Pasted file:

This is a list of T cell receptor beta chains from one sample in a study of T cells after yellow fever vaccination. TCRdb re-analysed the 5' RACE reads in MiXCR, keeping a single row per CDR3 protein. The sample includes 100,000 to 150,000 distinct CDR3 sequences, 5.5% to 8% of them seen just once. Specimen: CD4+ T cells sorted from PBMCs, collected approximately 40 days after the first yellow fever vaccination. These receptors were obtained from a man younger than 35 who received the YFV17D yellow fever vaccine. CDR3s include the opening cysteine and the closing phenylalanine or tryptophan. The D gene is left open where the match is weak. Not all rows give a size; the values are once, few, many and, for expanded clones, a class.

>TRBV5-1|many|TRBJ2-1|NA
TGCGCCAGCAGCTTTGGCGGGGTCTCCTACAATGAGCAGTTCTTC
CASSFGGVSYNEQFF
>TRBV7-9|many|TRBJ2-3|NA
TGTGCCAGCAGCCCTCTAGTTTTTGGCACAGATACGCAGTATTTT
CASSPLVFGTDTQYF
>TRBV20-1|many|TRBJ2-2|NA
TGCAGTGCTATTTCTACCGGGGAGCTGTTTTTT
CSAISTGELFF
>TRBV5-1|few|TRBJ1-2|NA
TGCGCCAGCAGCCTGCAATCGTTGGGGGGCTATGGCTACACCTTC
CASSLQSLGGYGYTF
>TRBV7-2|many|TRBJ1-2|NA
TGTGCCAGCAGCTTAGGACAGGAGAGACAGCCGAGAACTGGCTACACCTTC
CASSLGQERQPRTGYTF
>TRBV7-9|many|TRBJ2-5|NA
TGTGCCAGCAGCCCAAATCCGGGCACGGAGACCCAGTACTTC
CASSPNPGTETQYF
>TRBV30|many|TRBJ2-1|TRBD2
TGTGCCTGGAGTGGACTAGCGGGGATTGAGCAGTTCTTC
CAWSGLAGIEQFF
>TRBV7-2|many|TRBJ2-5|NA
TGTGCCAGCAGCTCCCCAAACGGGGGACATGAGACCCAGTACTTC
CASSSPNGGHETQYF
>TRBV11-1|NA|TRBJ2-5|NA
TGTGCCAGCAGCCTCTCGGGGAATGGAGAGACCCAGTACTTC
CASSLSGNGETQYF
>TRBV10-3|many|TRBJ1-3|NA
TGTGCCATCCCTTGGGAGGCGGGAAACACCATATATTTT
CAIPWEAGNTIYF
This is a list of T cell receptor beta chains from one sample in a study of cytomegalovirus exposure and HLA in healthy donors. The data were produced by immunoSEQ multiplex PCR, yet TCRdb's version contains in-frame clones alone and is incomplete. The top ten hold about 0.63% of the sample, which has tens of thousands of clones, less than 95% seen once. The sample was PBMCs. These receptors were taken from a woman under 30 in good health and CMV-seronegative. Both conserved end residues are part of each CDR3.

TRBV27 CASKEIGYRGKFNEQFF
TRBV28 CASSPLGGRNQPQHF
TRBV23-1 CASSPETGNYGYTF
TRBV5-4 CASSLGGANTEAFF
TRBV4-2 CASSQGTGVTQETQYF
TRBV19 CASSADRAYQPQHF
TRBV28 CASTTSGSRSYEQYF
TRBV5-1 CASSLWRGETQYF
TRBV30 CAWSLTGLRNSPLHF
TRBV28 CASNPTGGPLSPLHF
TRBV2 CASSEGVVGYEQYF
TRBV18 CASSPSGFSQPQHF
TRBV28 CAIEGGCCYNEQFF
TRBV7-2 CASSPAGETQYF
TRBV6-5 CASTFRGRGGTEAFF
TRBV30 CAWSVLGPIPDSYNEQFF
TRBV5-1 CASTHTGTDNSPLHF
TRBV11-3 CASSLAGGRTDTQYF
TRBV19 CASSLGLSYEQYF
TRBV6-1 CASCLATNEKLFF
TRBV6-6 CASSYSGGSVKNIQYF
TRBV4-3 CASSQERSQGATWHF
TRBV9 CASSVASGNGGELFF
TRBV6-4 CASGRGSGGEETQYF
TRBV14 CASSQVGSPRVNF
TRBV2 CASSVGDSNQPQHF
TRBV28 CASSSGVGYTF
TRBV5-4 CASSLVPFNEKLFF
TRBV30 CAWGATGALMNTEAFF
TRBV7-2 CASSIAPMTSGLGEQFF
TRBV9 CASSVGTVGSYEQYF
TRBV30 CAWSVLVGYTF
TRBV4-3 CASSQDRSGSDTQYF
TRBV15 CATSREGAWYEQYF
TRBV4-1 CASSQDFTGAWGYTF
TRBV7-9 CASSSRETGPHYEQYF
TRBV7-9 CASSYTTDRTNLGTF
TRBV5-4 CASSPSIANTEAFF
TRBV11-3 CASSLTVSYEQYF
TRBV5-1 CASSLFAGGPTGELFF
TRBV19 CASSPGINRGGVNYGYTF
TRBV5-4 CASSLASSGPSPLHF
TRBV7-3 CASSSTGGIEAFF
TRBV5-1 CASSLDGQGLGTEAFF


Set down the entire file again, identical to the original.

This is a list of T cell receptor beta chains from one sample in a study of T cells after yellow fever vaccination. TCRdb re-analysed the 5' RACE reads in MiXCR, keeping a single row per CDR3 protein. The sample includes 100,000 to 150,000 distinct CDR3 sequences, 5.5% to 8% of them seen just once. Specimen: CD4+ T cells sorted from PBMCs, collected approximately 40 days after the first yellow fever vaccination. These receptors were obtained from a man younger than 35 who received the YFV17D yellow fever vaccine. CDR3s include the opening cysteine and the closing phenylalanine or tryptophan. The D gene is left open where the match is weak. Not all rows give a size; the values are once, few, many and, for expanded clones, a class.

>TRBV5-1|many|TRBJ2-1|NA
TGCGCCAGCAGCTTTGGCGGGGTCTCCTACAATGAGCAGTTCTTC
CASSFGGVSYNEQFF
>TRBV7-9|many|TRBJ2-3|NA
TGTGCCAGCAGCCCTCTAGTTTTTGGCACAGATACGCAGTATTTT
CASSPLVFGTDTQYF
>TRBV20-1|many|TRBJ2-2|NA
TGCAGTGCTATTTCTACCGGGGAGCTGTTTTTT
CSAISTGELFF
>TRBV5-1|few|TRBJ1-2|NA
TGCGCCAGCAGCCTGCAATCGTTGGGGGGCTATGGCTACACCTTC
CASSLQSLGGYGYTF
>TRBV7-2|many|TRBJ1-2|NA
TGTGCCAGCAGCTTAGGACAGGAGAGACAGCCGAGAACTGGCTACACCTTC
CASSLGQERQPRTGYTF
>TRBV7-9|many|TRBJ2-5|NA
TGTGCCAGCAGCCCAAATCCGGGCACGGAGACCCAGTACTTC
CASSPNPGTETQYF
>TRBV30|many|TRBJ2-1|TRBD2
TGTGCCTGGAGTGGACTAGCGGGGATTGAGCAGTTCTTC
CAWSGLAGIEQFF
>TRBV7-2|many|TRBJ2-5|NA
TGTGCCAGCAGCTCCCCAAACGGGGGACATGAGACCCAGTACTTC
CASSSPNGGHETQYF
>TRBV11-1|NA|TRBJ2-5|NA
TGTGCCAGCAGCCTCTCGGGGAATGGAGAGACCCAGTACTTC
CASSLSGNGETQYF
>TRBV10-3|many|TRBJ1-3|NA
TGTGCCATCCCTTGGGAGGCGGGAAACACCATATATTTT
CAIPWEAGNTIYF
This is a list of T cell receptor beta chains from one sample in a study of cytomegalovirus exposure and HLA in healthy donors. The data were produced by immunoSEQ multiplex PCR, yet TCRdb's version contains in-frame clones alone and is incomplete. The top ten hold about 0.63% of the sample, which has tens of thousands of clones, less than 95% seen once. The sample was PBMCs. These receptors were taken from a woman under 30 in good health and CMV-seronegative. Both conserved end residues are part of each CDR3.

TRBV27 CASKEIGYRGKFNEQFF
TRBV28 CASSPLGGRNQPQHF
TRBV23-1 CASSPETGNYGYTF
TRBV5-4 CASSLGGANTEAFF
TRBV4-2 CASSQGTGVTQETQYF
TRBV19 CASSADRAYQPQHF
TRBV28 CASTTSGSRSYEQYF
TRBV5-1 CASSLWRGETQYF
TRBV30 CAWSLTGLRNSPLHF
TRBV28 CASNPTGGPLSPLHF
TRBV2 CASSEGVVGYEQYF
TRBV18 CASSPSGFSQPQHF
TRBV28 CAIEGGCCYNEQFF
TRBV7-2 CASSPAGETQYF
TRBV6-5 CASTFRGRGGTEAFF
TRBV30 CAWSVLGPIPDSYNEQFF
TRBV5-1 CASTHTGTDNSPLHF
TRBV11-3 CASSLAGGRTDTQYF
TRBV19 CASSLGLSYEQYF
TRBV6-1 CASCLATNEKLFF
TRBV6-6 CASSYSGGSVKNIQYF
TRBV4-3 CASSQERSQGATWHF
TRBV9 CASSVASGNGGELFF
TRBV6-4 CASGRGSGGEETQYF
TRBV14 CASSQVGSPRVNF
TRBV2 CASSVGDSNQPQHF
TRBV28 CASSSGVGYTF
TRBV5-4 CASSLVPFNEKLFF
TRBV30 CAWGATGALMNTEAFF
TRBV7-2 CASSIAPMTSGLGEQFF
TRBV9 CASSVGTVGSYEQYF
TRBV30 CAWSVLVGYTF
TRBV4-3 CASSQDRSGSDTQYF
TRBV15 CATSREGAWYEQYF
TRBV4-1 CASSQDFTGAWGYTF
TRBV7-9 CASSSRETGPHYEQYF
TRBV7-9 CASSYTTDRTNLGTF
TRBV5-4 CASSPSIANTEAFF
TRBV11-3 CASSLTVSYEQYF
TRBV5-1 CASSLFAGGPTGELFF
TRBV19 CASSPGINRGGVNYGYTF
TRBV5-4 CASSLASSGPSPLHF
TRBV7-3 CASSSTGGIEAFF
TRBV5-1 CASSLDGQGLGTEAFF